World’s first hybrid biomethane and electric tractor

World’s first hybrid biomethane and electric tractor

AUGA group, Europe’s largest vertically integrated organic food producer, has developed and presented the world’s first hybrid biomethane and electric tractor for professional farm use – AUGA M1. This is the company’s first step in offering technological solutions that will eliminate climate pollution throughout the food supply chain, from field to table, and allow food to be produced at no cost to nature.


According to Kęstutis Juščius, CEO of AUGA group., the hybrid AUGA M1 tractor is unique because it solves two main obstacles that have so far prevented the world’s largest corporations from offering such equipment for professional use.


“Our team of engineers has found solutions to solve the problem of refuelling and ensure uninterrupted operation of the tractor throughout the working day. Currently, biomethane-powered tractors are able to operate for only 2-4 hours because the gas cylinders do not physically fit into the tractor structure. However, farmers need agricultural machinery that can work for 12 hours or more. AUGA group understands this perfectly and has created a solution,” says the CEO of the company. The company’s patented design allows the tractor to accommodate larger biomethane gas cylinders. The AUGA M1 tractor uses a hybrid biomethane-electric fuel system. When the tractor is running, an internal combustion engine powered by biomethane generates energy and transmits it directly to the electric motors that spin the wheels. The company’s patented design allows the tractor to accommodate larger biomethane gas cylinders.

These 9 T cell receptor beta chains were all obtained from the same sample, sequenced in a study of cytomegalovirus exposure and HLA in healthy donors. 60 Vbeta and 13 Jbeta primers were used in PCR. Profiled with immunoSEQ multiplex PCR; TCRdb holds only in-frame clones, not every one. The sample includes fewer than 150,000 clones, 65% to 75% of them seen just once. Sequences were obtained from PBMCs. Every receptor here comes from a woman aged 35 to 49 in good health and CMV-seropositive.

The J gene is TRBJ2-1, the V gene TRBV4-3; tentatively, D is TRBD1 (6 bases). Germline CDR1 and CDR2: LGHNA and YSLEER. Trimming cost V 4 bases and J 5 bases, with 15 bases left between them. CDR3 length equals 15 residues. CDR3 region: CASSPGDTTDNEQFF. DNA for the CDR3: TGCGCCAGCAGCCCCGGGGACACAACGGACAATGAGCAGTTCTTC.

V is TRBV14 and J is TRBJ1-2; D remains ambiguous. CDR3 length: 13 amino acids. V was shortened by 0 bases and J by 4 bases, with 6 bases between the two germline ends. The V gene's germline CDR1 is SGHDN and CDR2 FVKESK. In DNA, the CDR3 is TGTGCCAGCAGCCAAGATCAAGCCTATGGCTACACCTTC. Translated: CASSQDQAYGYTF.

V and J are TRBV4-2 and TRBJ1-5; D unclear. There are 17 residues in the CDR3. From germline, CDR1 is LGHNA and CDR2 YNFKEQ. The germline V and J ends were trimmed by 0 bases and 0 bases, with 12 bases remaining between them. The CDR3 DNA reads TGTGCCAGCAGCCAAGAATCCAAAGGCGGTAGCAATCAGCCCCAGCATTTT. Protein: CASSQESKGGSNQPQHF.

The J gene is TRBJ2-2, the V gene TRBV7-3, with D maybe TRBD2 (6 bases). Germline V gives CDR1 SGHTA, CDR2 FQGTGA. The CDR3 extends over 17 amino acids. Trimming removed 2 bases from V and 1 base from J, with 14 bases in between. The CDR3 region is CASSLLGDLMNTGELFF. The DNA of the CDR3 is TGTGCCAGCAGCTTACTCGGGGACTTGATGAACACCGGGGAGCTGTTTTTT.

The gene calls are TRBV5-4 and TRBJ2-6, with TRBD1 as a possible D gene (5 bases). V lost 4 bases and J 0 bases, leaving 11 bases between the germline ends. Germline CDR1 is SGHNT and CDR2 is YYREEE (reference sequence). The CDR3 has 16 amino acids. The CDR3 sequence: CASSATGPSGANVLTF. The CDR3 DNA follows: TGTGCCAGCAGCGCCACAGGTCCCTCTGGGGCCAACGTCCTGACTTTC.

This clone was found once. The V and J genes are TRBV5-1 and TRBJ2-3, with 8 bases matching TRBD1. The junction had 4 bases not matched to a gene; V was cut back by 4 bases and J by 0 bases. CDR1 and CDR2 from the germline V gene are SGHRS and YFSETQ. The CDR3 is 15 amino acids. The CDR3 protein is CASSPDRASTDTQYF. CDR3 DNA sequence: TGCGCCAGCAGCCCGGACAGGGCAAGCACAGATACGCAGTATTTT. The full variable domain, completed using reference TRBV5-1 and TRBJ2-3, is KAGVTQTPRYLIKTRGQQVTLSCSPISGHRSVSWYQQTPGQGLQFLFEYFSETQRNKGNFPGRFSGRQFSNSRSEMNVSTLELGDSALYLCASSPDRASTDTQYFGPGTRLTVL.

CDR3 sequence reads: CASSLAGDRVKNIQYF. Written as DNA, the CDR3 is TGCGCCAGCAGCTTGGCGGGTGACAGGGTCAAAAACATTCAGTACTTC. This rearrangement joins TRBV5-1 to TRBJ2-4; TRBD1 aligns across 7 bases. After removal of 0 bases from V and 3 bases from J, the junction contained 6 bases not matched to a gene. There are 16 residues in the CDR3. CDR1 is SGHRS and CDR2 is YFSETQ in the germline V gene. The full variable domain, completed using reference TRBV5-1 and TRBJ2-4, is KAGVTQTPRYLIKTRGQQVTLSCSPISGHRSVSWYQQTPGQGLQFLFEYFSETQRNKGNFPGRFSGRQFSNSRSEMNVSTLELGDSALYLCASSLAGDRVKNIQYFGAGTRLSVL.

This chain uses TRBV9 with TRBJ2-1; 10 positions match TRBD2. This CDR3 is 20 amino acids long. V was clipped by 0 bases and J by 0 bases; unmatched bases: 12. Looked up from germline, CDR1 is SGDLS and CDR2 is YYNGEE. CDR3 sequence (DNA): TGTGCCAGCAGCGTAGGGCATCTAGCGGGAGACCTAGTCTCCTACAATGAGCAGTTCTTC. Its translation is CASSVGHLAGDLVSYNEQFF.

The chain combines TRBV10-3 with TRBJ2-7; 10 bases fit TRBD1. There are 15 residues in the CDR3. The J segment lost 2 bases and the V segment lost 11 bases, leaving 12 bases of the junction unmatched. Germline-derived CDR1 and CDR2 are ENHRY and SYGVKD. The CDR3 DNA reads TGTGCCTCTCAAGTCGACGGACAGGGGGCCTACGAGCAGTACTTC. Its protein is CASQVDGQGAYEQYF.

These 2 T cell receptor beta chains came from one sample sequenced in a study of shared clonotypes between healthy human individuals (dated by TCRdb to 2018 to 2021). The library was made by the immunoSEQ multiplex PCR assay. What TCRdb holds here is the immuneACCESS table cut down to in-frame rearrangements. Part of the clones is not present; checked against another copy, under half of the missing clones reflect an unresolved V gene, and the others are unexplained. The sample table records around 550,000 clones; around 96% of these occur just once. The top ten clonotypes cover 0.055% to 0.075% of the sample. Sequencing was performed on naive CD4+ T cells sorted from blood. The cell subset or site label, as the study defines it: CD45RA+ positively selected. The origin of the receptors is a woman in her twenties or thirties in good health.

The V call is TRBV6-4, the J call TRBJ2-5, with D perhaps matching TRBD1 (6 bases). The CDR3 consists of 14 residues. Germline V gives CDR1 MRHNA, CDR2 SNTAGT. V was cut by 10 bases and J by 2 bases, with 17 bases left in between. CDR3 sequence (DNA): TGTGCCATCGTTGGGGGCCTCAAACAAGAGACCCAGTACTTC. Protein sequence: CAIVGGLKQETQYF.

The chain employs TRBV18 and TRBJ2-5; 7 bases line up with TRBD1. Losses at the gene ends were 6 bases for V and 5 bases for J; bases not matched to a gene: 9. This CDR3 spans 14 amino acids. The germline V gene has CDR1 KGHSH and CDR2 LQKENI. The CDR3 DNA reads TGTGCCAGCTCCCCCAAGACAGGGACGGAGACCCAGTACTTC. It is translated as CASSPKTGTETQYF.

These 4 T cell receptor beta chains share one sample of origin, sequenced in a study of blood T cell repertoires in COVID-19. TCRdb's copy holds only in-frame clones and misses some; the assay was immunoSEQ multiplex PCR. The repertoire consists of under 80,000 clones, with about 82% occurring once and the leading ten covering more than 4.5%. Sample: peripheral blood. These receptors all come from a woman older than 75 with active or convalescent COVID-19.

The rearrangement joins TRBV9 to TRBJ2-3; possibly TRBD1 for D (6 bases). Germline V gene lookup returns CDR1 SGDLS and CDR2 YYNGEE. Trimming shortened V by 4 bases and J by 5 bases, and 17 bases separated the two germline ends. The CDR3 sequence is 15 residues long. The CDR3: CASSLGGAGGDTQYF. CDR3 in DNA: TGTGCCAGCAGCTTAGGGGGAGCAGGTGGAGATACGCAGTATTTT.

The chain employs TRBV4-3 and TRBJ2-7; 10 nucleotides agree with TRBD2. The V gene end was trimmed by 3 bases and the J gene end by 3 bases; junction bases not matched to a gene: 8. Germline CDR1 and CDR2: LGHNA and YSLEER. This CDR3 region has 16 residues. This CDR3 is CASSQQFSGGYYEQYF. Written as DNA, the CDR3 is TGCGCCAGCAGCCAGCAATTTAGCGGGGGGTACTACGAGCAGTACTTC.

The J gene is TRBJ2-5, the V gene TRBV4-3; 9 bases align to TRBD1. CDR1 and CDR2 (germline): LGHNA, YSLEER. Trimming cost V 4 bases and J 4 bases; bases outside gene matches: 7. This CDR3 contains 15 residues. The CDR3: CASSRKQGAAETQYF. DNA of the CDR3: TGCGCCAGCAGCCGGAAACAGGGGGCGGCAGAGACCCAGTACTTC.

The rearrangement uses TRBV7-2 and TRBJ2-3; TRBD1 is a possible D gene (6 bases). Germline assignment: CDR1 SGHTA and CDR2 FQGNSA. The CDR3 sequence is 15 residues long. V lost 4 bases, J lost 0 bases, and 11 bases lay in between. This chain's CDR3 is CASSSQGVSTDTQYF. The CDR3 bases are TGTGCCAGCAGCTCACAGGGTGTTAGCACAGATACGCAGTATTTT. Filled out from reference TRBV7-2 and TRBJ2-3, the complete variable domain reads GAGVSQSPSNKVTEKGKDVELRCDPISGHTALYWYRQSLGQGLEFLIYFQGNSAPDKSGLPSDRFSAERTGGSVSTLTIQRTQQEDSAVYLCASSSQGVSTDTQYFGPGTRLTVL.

AUGA Group

When operating under normal conditions that do not require high power, the tractor stores the generated energy reserve in the batteries. Such a system does not waste energy in low load conditions, uses a relatively small but efficient motor and is able to extract tremendous power when needed. These solutions allow the tractor to work for up to 12 hours. The second obstacle to the spread of biomethane-powered tractors is the underdeveloped biomethane refuelling station infrastructure. The AUGA group solved this problem by offering quick and convenient gas cartridge replacement.


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